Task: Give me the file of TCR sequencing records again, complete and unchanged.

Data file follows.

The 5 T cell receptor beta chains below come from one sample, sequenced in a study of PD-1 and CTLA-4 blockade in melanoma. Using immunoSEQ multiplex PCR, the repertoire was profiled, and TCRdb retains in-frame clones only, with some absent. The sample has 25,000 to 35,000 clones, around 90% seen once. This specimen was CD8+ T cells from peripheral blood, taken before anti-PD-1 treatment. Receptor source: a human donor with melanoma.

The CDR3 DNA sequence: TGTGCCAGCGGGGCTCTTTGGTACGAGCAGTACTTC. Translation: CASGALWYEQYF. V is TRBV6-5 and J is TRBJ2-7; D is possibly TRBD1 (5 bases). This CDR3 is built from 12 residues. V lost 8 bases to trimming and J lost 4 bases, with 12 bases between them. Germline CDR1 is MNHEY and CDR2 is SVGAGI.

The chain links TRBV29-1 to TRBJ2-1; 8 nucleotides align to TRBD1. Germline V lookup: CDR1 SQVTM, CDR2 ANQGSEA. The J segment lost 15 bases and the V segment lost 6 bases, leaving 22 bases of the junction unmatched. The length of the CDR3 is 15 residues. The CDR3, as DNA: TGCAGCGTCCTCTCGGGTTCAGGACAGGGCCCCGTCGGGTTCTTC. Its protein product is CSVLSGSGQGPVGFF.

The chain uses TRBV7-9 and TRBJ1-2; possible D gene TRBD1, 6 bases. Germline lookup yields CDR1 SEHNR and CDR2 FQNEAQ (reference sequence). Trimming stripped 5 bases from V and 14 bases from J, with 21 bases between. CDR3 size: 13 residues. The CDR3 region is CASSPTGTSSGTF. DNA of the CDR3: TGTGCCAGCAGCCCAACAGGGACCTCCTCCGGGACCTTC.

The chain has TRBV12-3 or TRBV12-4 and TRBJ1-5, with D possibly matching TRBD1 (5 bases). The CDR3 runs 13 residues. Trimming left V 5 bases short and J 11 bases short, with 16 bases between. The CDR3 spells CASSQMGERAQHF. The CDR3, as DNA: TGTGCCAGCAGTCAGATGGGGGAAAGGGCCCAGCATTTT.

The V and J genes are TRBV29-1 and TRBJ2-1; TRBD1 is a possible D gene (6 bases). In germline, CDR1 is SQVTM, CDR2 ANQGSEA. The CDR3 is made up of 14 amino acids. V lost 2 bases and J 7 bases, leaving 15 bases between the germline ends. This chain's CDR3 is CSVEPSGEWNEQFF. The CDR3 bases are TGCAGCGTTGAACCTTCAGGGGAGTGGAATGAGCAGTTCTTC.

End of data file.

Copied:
The 5 T cell receptor beta chains below come from one sample, sequenced in a study of PD-1 and CTLA-4 blockade in melanoma. Using immunoSEQ multiplex PCR, the repertoire was profiled, and TCRdb retains in-frame clones only, with some absent. The sample has 25,000 to 35,000 clones, around 90% seen once. This specimen was CD8+ T cells from peripheral blood, taken before anti-PD-1 treatment. Receptor source: a human donor with melanoma.

The CDR3 DNA sequence: TGTGCCAGCGGGGCTCTTTGGTACGAGCAGTACTTC. Translation: CASGALWYEQYF. V is TRBV6-5 and J is TRBJ2-7; D is possibly TRBD1 (5 bases). This CDR3 is built from 12 residues. V lost 8 bases to trimming and J lost 4 bases, with 12 bases between them. Germline CDR1 is MNHEY and CDR2 is SVGAGI.

The chain links TRBV29-1 to TRBJ2-1; 8 nucleotides align to TRBD1. Germline V lookup: CDR1 SQVTM, CDR2 ANQGSEA. The J segment lost 15 bases and the V segment lost 6 bases, leaving 22 bases of the junction unmatched. The length of the CDR3 is 15 residues. The CDR3, as DNA: TGCAGCGTCCTCTCGGGTTCAGGACAGGGCCCCGTCGGGTTCTTC. Its protein product is CSVLSGSGQGPVGFF.

The chain uses TRBV7-9 and TRBJ1-2; possible D gene TRBD1, 6 bases. Germline lookup yields CDR1 SEHNR and CDR2 FQNEAQ (reference sequence). Trimming stripped 5 bases from V and 14 bases from J, with 21 bases between. CDR3 size: 13 residues. The CDR3 region is CASSPTGTSSGTF. DNA of the CDR3: TGTGCCAGCAGCCCAACAGGGACCTCCTCCGGGACCTTC.

The chain has TRBV12-3 or TRBV12-4 and TRBJ1-5, with D possibly matching TRBD1 (5 bases). The CDR3 runs 13 residues. Trimming left V 5 bases short and J 11 bases short, with 16 bases between. The CDR3 spells CASSQMGERAQHF. The CDR3, as DNA: TGTGCCAGCAGTCAGATGGGGGAAAGGGCCCAGCATTTT.

The V and J genes are TRBV29-1 and TRBJ2-1; TRBD1 is a possible D gene (6 bases). In germline, CDR1 is SQVTM, CDR2 ANQGSEA. The CDR3 is made up of 14 amino acids. V lost 2 bases and J 7 bases, leaving 15 bases between the germline ends. This chain's CDR3 is CSVEPSGEWNEQFF. The CDR3 bases are TGCAGCGTTGAACCTTCAGGGGAGTGGAATGAGCAGTTCTTC.